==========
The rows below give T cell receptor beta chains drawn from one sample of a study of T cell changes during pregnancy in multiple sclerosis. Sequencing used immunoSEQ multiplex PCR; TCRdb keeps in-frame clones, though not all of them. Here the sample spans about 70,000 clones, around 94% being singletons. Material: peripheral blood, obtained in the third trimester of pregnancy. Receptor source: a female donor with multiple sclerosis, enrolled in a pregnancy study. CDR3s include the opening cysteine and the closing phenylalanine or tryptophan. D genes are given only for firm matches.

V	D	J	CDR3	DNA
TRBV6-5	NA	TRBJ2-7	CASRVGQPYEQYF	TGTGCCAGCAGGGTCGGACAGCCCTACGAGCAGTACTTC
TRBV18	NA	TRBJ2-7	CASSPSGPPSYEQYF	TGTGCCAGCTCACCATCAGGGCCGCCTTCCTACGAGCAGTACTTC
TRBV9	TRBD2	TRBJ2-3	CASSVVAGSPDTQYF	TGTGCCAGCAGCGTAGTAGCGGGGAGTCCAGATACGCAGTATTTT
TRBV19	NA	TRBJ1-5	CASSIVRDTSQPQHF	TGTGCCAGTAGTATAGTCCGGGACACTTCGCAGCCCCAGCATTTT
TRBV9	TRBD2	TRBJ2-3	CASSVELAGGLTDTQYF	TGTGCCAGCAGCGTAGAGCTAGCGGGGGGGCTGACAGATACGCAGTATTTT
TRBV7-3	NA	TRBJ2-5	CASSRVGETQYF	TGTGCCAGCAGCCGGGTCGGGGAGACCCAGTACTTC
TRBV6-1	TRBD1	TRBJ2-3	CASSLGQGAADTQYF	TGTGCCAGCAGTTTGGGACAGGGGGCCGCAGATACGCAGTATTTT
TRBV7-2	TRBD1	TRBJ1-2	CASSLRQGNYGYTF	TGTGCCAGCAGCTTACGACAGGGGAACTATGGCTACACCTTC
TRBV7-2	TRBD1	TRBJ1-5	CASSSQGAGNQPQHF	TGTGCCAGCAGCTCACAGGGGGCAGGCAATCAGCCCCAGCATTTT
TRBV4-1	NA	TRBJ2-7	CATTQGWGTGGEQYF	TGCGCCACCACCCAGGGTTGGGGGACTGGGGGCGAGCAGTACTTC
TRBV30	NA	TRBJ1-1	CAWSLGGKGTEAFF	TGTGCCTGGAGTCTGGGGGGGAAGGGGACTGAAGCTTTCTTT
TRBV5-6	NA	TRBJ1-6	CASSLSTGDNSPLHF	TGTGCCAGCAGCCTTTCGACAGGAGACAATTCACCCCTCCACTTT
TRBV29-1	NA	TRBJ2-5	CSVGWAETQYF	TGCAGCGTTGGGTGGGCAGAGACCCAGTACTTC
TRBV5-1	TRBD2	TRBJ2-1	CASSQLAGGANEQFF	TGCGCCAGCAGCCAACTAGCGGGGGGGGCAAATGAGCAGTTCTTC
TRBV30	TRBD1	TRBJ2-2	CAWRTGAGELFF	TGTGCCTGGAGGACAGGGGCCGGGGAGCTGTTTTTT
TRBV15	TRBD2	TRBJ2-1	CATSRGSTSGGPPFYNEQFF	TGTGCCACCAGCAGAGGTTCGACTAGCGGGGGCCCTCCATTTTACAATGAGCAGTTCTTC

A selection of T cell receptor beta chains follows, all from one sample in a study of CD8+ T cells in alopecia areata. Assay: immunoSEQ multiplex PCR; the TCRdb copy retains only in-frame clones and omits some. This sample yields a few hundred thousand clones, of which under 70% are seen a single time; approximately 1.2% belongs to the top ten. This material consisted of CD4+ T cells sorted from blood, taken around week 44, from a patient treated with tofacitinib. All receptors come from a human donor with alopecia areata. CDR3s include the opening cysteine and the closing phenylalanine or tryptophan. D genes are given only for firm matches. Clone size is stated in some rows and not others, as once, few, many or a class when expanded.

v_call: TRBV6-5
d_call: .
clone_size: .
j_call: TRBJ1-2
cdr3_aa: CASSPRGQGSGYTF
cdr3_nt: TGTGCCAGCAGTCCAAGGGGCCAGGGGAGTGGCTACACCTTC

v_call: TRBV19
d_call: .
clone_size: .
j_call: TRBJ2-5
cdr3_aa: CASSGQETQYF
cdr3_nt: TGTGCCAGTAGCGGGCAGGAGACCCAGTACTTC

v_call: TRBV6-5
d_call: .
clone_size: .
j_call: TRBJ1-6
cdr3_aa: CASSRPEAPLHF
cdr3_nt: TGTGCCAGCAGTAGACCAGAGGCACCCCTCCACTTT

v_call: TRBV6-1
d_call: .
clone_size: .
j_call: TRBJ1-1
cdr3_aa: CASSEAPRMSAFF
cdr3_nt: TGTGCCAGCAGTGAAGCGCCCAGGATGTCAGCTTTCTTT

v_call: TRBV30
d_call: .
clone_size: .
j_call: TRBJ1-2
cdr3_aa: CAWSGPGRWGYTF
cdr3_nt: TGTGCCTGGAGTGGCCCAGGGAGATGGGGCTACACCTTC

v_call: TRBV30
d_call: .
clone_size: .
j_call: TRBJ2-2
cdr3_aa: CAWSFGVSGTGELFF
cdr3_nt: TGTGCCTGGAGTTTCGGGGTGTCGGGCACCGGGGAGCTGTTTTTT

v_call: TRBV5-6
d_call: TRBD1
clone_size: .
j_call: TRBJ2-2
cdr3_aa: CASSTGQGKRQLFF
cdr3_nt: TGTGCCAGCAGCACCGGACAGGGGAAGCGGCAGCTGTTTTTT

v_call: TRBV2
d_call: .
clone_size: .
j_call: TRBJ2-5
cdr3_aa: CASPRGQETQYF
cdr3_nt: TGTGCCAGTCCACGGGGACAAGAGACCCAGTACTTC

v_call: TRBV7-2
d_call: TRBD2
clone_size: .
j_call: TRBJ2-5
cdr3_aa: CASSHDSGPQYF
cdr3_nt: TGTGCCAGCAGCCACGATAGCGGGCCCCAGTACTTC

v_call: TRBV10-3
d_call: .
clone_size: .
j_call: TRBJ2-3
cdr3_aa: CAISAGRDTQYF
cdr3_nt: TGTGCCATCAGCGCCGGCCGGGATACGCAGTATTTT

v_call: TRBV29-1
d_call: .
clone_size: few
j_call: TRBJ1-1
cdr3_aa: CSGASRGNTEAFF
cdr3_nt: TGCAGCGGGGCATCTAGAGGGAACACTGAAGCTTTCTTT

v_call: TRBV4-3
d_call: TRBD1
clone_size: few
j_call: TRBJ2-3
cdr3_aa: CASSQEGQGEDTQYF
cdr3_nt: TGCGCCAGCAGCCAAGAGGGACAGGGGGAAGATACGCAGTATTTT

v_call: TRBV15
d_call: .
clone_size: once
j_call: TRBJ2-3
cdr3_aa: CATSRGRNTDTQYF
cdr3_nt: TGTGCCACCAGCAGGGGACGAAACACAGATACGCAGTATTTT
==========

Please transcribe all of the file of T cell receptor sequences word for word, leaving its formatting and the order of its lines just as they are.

The rows below give T cell receptor beta chains drawn from one sample of a study of T cell changes during pregnancy in multiple sclerosis. Sequencing used immunoSEQ multiplex PCR; TCRdb keeps in-frame clones, though not all of them. Here the sample spans about 70,000 clones, around 94% being singletons. Material: peripheral blood, obtained in the third trimester of pregnancy. Receptor source: a female donor with multiple sclerosis, enrolled in a pregnancy study. CDR3s include the opening cysteine and the closing phenylalanine or tryptophan. D genes are given only for firm matches.

V	D	J	CDR3	DNA
TRBV6-5	NA	TRBJ2-7	CASRVGQPYEQYF	TGTGCCAGCAGGGTCGGACAGCCCTACGAGCAGTACTTC
TRBV18	NA	TRBJ2-7	CASSPSGPPSYEQYF	TGTGCCAGCTCACCATCAGGGCCGCCTTCCTACGAGCAGTACTTC
TRBV9	TRBD2	TRBJ2-3	CASSVVAGSPDTQYF	TGTGCCAGCAGCGTAGTAGCGGGGAGTCCAGATACGCAGTATTTT
TRBV19	NA	TRBJ1-5	CASSIVRDTSQPQHF	TGTGCCAGTAGTATAGTCCGGGACACTTCGCAGCCCCAGCATTTT
TRBV9	TRBD2	TRBJ2-3	CASSVELAGGLTDTQYF	TGTGCCAGCAGCGTAGAGCTAGCGGGGGGGCTGACAGATACGCAGTATTTT
TRBV7-3	NA	TRBJ2-5	CASSRVGETQYF	TGTGCCAGCAGCCGGGTCGGGGAGACCCAGTACTTC
TRBV6-1	TRBD1	TRBJ2-3	CASSLGQGAADTQYF	TGTGCCAGCAGTTTGGGACAGGGGGCCGCAGATACGCAGTATTTT
TRBV7-2	TRBD1	TRBJ1-2	CASSLRQGNYGYTF	TGTGCCAGCAGCTTACGACAGGGGAACTATGGCTACACCTTC
TRBV7-2	TRBD1	TRBJ1-5	CASSSQGAGNQPQHF	TGTGCCAGCAGCTCACAGGGGGCAGGCAATCAGCCCCAGCATTTT
TRBV4-1	NA	TRBJ2-7	CATTQGWGTGGEQYF	TGCGCCACCACCCAGGGTTGGGGGACTGGGGGCGAGCAGTACTTC
TRBV30	NA	TRBJ1-1	CAWSLGGKGTEAFF	TGTGCCTGGAGTCTGGGGGGGAAGGGGACTGAAGCTTTCTTT
TRBV5-6	NA	TRBJ1-6	CASSLSTGDNSPLHF	TGTGCCAGCAGCCTTTCGACAGGAGACAATTCACCCCTCCACTTT
TRBV29-1	NA	TRBJ2-5	CSVGWAETQYF	TGCAGCGTTGGGTGGGCAGAGACCCAGTACTTC
TRBV5-1	TRBD2	TRBJ2-1	CASSQLAGGANEQFF	TGCGCCAGCAGCCAACTAGCGGGGGGGGCAAATGAGCAGTTCTTC
TRBV30	TRBD1	TRBJ2-2	CAWRTGAGELFF	TGTGCCTGGAGGACAGGGGCCGGGGAGCTGTTTTTT
TRBV15	TRBD2	TRBJ2-1	CATSRGSTSGGPPFYNEQFF	TGTGCCACCAGCAGAGGTTCGACTAGCGGGGGCCCTCCATTTTACAATGAGCAGTTCTTC

A selection of T cell receptor beta chains follows, all from one sample in a study of CD8+ T cells in alopecia areata. Assay: immunoSEQ multiplex PCR; the TCRdb copy retains only in-frame clones and omits some. This sample yields a few hundred thousand clones, of which under 70% are seen a single time; approximately 1.2% belongs to the top ten. This material consisted of CD4+ T cells sorted from blood, taken around week 44, from a patient treated with tofacitinib. All receptors come from a human donor with alopecia areata. CDR3s include the opening cysteine and the closing phenylalanine or tryptophan. D genes are given only for firm matches. Clone size is stated in some rows and not others, as once, few, many or a class when expanded.

v_call: TRBV6-5
d_call: .
clone_size: .
j_call: TRBJ1-2
cdr3_aa: CASSPRGQGSGYTF
cdr3_nt: TGTGCCAGCAGTCCAAGGGGCCAGGGGAGTGGCTACACCTTC

v_call: TRBV19
d_call: .
clone_size: .
j_call: TRBJ2-5
cdr3_aa: CASSGQETQYF
cdr3_nt: TGTGCCAGTAGCGGGCAGGAGACCCAGTACTTC

v_call: TRBV6-5
d_call: .
clone_size: .
j_call: TRBJ1-6
cdr3_aa: CASSRPEAPLHF
cdr3_nt: TGTGCCAGCAGTAGACCAGAGGCACCCCTCCACTTT

v_call: TRBV6-1
d_call: .
clone_size: .
j_call: TRBJ1-1
cdr3_aa: CASSEAPRMSAFF
cdr3_nt: TGTGCCAGCAGTGAAGCGCCCAGGATGTCAGCTTTCTTT

v_call: TRBV30
d_call: .
clone_size: .
j_call: TRBJ1-2
cdr3_aa: CAWSGPGRWGYTF
cdr3_nt: TGTGCCTGGAGTGGCCCAGGGAGATGGGGCTACACCTTC

v_call: TRBV30
d_call: .
clone_size: .
j_call: TRBJ2-2
cdr3_aa: CAWSFGVSGTGELFF
cdr3_nt: TGTGCCTGGAGTTTCGGGGTGTCGGGCACCGGGGAGCTGTTTTTT

v_call: TRBV5-6
d_call: TRBD1
clone_size: .
j_call: TRBJ2-2
cdr3_aa: CASSTGQGKRQLFF
cdr3_nt: TGTGCCAGCAGCACCGGACAGGGGAAGCGGCAGCTGTTTTTT

v_call: TRBV2
d_call: .
clone_size: .
j_call: TRBJ2-5
cdr3_aa: CASPRGQETQYF
cdr3_nt: TGTGCCAGTCCACGGGGACAAGAGACCCAGTACTTC

v_call: TRBV7-2
d_call: TRBD2
clone_size: .
j_call: TRBJ2-5
cdr3_aa: CASSHDSGPQYF
cdr3_nt: TGTGCCAGCAGCCACGATAGCGGGCCCCAGTACTTC

v_call: TRBV10-3
d_call: .
clone_size: .
j_call: TRBJ2-3
cdr3_aa: CAISAGRDTQYF
cdr3_nt: TGTGCCATCAGCGCCGGCCGGGATACGCAGTATTTT

v_call: TRBV29-1
d_call: .
clone_size: few
j_call: TRBJ1-1
cdr3_aa: CSGASRGNTEAFF
cdr3_nt: TGCAGCGGGGCATCTAGAGGGAACACTGAAGCTTTCTTT

v_call: TRBV4-3
d_call: TRBD1
clone_size: few
j_call: TRBJ2-3
cdr3_aa: CASSQEGQGEDTQYF
cdr3_nt: TGCGCCAGCAGCCAAGAGGGACAGGGGGAAGATACGCAGTATTTT

v_call: TRBV15
d_call: .
clone_size: once
j_call: TRBJ2-3
cdr3_aa: CATSRGRNTDTQYF
cdr3_nt: TGTGCCACCAGCAGGGGACGAAACACAGATACGCAGTATTTT